Evelyn Waugh's acidly funny and formally daring satire, "Vile Bodies" reveals the darkness and vulnerability that lurks beneath the glittering surface of the high life. This "Penguin Modern Classics" edition is edited with an introduction and notes by Richard Jacobs. In the years following the First World War a new generation emerges, wistful and ...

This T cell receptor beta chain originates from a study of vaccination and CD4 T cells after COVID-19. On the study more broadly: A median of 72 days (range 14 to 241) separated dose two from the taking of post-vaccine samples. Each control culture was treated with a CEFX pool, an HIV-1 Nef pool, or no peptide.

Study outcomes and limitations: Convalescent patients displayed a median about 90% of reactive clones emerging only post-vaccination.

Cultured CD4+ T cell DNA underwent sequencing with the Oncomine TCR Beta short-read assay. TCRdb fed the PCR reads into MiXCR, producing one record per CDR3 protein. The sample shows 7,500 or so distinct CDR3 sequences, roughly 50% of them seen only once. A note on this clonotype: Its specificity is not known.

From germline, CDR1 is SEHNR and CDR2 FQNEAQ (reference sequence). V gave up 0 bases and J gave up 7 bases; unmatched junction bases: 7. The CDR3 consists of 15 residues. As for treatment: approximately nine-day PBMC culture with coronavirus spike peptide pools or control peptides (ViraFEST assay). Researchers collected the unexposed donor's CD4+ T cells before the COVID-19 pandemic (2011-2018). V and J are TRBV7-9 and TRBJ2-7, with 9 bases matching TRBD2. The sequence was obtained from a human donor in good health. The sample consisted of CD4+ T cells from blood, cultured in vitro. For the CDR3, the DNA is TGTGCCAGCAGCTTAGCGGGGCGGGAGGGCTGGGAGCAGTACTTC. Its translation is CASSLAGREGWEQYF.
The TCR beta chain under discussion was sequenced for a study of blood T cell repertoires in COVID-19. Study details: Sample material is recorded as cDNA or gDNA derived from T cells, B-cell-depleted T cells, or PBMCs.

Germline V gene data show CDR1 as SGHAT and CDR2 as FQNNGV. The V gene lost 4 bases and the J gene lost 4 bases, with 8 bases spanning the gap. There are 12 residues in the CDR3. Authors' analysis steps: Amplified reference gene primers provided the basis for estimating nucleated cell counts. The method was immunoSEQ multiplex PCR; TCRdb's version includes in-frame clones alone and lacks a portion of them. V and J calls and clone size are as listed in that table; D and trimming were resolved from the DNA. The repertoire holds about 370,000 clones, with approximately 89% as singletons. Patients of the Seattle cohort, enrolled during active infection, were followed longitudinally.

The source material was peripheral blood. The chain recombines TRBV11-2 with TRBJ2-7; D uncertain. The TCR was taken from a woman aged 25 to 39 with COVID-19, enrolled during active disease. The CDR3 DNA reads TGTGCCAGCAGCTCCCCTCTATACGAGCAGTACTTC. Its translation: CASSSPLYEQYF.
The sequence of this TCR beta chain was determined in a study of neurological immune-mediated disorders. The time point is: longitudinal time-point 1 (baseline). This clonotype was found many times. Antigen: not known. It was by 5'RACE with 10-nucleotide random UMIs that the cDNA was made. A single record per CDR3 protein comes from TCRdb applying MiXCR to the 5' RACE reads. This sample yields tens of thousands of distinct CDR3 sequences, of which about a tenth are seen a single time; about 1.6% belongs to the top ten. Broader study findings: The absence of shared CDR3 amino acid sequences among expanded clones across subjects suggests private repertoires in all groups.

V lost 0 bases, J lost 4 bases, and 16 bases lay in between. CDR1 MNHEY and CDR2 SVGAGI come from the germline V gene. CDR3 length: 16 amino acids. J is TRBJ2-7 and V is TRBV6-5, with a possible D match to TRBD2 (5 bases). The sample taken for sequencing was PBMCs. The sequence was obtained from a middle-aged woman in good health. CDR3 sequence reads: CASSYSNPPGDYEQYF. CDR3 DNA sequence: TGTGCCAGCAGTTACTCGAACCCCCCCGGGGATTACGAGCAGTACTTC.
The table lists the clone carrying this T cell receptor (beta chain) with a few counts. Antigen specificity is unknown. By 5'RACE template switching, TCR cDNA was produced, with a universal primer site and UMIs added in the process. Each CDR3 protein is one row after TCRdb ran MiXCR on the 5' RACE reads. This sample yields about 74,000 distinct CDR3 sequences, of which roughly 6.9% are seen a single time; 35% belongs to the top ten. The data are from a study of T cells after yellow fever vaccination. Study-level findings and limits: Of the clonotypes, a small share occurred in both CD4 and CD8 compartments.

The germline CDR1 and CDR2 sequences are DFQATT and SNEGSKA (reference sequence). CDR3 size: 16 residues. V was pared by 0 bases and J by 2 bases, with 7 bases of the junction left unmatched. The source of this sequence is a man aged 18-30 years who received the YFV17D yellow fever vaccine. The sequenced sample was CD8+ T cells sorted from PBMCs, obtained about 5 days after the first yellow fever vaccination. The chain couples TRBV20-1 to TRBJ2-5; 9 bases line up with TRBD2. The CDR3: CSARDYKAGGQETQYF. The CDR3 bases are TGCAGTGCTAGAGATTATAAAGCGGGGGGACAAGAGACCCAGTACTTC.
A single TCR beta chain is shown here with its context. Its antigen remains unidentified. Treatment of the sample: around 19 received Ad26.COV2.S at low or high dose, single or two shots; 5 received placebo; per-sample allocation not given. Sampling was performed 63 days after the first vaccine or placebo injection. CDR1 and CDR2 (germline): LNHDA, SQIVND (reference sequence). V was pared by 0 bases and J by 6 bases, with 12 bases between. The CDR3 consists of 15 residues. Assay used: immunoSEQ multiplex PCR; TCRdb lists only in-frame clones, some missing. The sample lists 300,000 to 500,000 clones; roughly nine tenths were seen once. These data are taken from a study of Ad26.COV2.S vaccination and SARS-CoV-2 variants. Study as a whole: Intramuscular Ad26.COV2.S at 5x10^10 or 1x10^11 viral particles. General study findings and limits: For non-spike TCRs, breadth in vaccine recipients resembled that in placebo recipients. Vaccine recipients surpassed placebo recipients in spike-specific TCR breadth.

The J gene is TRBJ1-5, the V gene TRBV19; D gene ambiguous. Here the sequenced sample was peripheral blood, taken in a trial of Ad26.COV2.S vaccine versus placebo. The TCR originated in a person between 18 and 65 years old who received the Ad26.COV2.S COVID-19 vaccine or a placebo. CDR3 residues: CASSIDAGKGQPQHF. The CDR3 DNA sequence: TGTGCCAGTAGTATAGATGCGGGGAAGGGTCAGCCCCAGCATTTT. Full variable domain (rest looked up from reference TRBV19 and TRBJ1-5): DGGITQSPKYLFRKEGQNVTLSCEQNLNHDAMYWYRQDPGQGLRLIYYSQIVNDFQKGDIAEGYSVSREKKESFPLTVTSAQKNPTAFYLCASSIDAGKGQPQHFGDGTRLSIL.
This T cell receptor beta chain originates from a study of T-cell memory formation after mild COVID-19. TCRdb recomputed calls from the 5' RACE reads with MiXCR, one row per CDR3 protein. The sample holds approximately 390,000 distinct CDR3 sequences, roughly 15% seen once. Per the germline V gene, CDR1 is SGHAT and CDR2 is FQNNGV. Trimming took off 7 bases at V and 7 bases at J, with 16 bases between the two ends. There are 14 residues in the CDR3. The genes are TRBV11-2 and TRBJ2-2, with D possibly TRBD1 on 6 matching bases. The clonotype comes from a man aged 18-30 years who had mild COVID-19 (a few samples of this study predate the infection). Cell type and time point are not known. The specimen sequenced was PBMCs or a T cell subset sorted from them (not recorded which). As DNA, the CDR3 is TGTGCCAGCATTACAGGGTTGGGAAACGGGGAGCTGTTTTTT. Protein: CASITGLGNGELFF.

Evelyn Waugh's acidly funny and formally daring satire, "Vile Bodies" reveals the darkness and vulnerability that lurks beneath the glittering surface of the high life. This "Penguin Modern Classics" edition is edited with an introduction and notes by Richard Jacobs. In the years following the First World War a new generation emerges, wistful and vulnerable beneath the glitter. "The Bright Young Things" of twenties' Mayfair, with their paradoxical mix of innocence and sophistication, exercise their inventive minds and vile bodies in every kind of capricious escapade - whether promiscuity, dancing, cocktail parties or sports cars. In a quest for treasure, a favourite party occupation, a vivid assortment of characters, among them the struggling writer Adam Fenwick-Symes and the glamorous, aristocratic Nina Blount, hunt fast and furiously for ever greater sensations and the fulfilment of unconscious desires. Evelyn Waugh (1903-66) was born in Hampstead, second son of Arthur Waugh, publisher and literary critic, and brother of Alec Waugh, the popular novelist. In 1928 he published his first work, a life of Dante Gabriel Rossetti, and his first novel, "Decline and Fall", which was soon followed by "Vile Bodies" (1930), "A Handful of Dust" (1934) and "Scoop" (1938). In 1942 he published "Put Out More Flags" and then in 1945 "Brideshead Revisited". "Men at Arms" (1952) was the first volume of "The Sword of Honour" trilogy, and won the James Tait Black Memorial Prize; the other volumes, "Officers and Gentlemen" and "Unconditional Surrender", followed in 1955 and 1961. If you enjoyed "Vile Bodies", you might like Waugh's "A Handful of Dust", also available in "Penguin Modern Classics". "The high point of the experimental, original Waugh". (Malcolm Bradbury, "Sunday Times"). "This brilliantly funny, anxious and resonant novel ...the difficult edgy guide to the turn of the decade". (Richard Jacobs). "It's Britain's Great Gatsby". (Stephen Fry, director of "Vile Bodies" film adaptation "Bright Young Things").
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